Ensyn breaks ground on new 10 million gallon advanced biofuels project in Quebec

July 13, 2016 |

JacobsIn Washington, Ensyn announced ground-breaking on a new 10.5 million gallon biocrude project in Port-Cartier Quebec.  The facility, which will be 50% owned by Ensyn and will receive financing support from Sustainable Development Technology Canada.

The project was announced live on-stage at Bioenergy 2016 by Ensyn’s new CEO, Jeffrey Jacobs, who described the project as the “largest-ever deployment of Ensyn’s RTP technology” and he added that the two production train project represent the 16th and 17th commercial deployment of Ensyn’s tech.

The Cote Nord Project, being developed by Ensyn, Arbec Forest Products Inc., and Groupe Rémabec, is located adjacent to Arbec’s sawmill on the north shore of the St. Lawrence Seaway. The Cote Nord Project has been funded and construction is scheduled to be complete by the end of 2017.

Port-Cartier in an aerial view

Port-Cartier in an aerial view

Heating oil and renewable crude

The Cote Nord Project will convert approximately 65,000 dry metric tons per year of slash and other forest residues from local sources to biocrude. The biocrude will be sold to customers in the Northeastern U.S. and in Eastern Canada for heating purposes and as a renewable feedstock for petroleum refineries for the production of low carbon transportation fuels. The RTP conversion unit is being engineered and supplied by Envergent Technologies, a joint venture between Ensyn and Honeywell UOP.

A process flow diagram of Ensyn's RTP technology

A process flow diagram of Ensyn’s RTP technology

About the project participants

Arbec is a privately-held forest products company operating in Eastern Canada. Arbec owns twelve wood processing plants in Quebec and New Brunswick, ten of which are in partnership with Groupe Rémabec. Groupe Rémabec is a major forest products company operating in Quebec, with a focus on timber harvesting and wood processing. Groupe Rémabec harvests more than three million cubic metres of lumber yearly and operates ten wood processing plants.

The Low Carbon benefit

According to figures released by the project owners, ” use of Ensyn’s biocrude for energy purposes leads to a reduction in lifecycle greenhouse gas emissions approximately 70% and 90%, depending on the application.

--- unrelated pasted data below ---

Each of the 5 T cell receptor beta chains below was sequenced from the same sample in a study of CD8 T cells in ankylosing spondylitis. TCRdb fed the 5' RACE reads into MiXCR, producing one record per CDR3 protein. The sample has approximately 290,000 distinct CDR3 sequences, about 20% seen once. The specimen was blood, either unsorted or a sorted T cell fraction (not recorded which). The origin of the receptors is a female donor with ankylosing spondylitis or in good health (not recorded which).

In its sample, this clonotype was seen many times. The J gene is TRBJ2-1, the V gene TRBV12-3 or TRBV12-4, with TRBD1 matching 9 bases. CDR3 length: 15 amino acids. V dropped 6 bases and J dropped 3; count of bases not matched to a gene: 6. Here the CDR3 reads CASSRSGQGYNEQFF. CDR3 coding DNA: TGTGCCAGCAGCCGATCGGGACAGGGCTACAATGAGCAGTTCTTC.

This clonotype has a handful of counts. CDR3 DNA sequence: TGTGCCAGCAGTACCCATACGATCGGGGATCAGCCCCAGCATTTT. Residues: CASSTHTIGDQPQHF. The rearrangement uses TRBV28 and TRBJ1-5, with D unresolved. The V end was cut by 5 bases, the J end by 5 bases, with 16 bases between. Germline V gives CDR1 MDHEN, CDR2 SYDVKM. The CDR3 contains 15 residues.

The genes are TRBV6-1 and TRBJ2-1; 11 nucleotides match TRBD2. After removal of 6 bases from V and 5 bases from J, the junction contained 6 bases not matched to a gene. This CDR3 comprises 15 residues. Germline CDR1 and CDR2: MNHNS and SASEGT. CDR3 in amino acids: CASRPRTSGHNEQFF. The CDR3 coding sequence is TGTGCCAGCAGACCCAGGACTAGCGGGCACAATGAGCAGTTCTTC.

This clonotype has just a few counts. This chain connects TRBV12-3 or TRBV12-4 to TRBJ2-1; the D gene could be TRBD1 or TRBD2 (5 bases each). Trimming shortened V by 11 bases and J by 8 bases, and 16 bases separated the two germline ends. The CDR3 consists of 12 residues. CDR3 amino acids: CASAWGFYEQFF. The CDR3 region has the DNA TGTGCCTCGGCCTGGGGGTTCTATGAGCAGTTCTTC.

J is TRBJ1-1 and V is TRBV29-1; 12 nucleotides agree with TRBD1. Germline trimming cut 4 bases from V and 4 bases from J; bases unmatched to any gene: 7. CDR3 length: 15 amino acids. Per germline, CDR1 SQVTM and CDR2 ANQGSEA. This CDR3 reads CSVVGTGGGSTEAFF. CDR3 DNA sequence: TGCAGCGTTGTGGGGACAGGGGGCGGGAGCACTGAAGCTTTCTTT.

The financing

Canadian and Quebec governments played a major role in the financing of the project.

The project cost, at today’s exchange rates, is $79.7M, broken down as follows (in US dollars)

$20.88M Sustainable Development Technology Canada
$13.54M Natural Resources Canada’s Investments in Forest Industry Transformation program
$7.74M Investissement Québec
$17.02M Government of Québec

In addition, the Québec Ministry of Forests, Wildlife and Parks has reserved 170,000 green tonnes of residues from government forests for the plant.

The project partners are supplying the remaining $20.52 million, and  Ensyn owns 50% of the equity.

Timeline to completion

The project is expected to complete construction in December and will be commissioned in 2017.  All product from the plant will be exported to the US to take advantage of incentives for low-carbon intensity fuels available under the Renewable Fuel Standard and the California Low Carbon Fuel Standard.

Asked if he would like to see a system for RINs in Canada, Jacobs said that if countries want to reduce carbon intensity of fuels, that a government scheme is useful and needed. But he cautioned that he preferred the openness, and transparency of a Low Carbon Fuel Standard to the kind of structures established under the Renewable Fuel Standard.

” If you can’t meaure it, you can’t manage it,” Jacobs said. “If we want to reduce carbon in transportation, then put in a neutral system that allows us to directly address the problem. Let’s not create structure frameworks that are indirect subsidies to other industries.”

More about Ensyn’s technology

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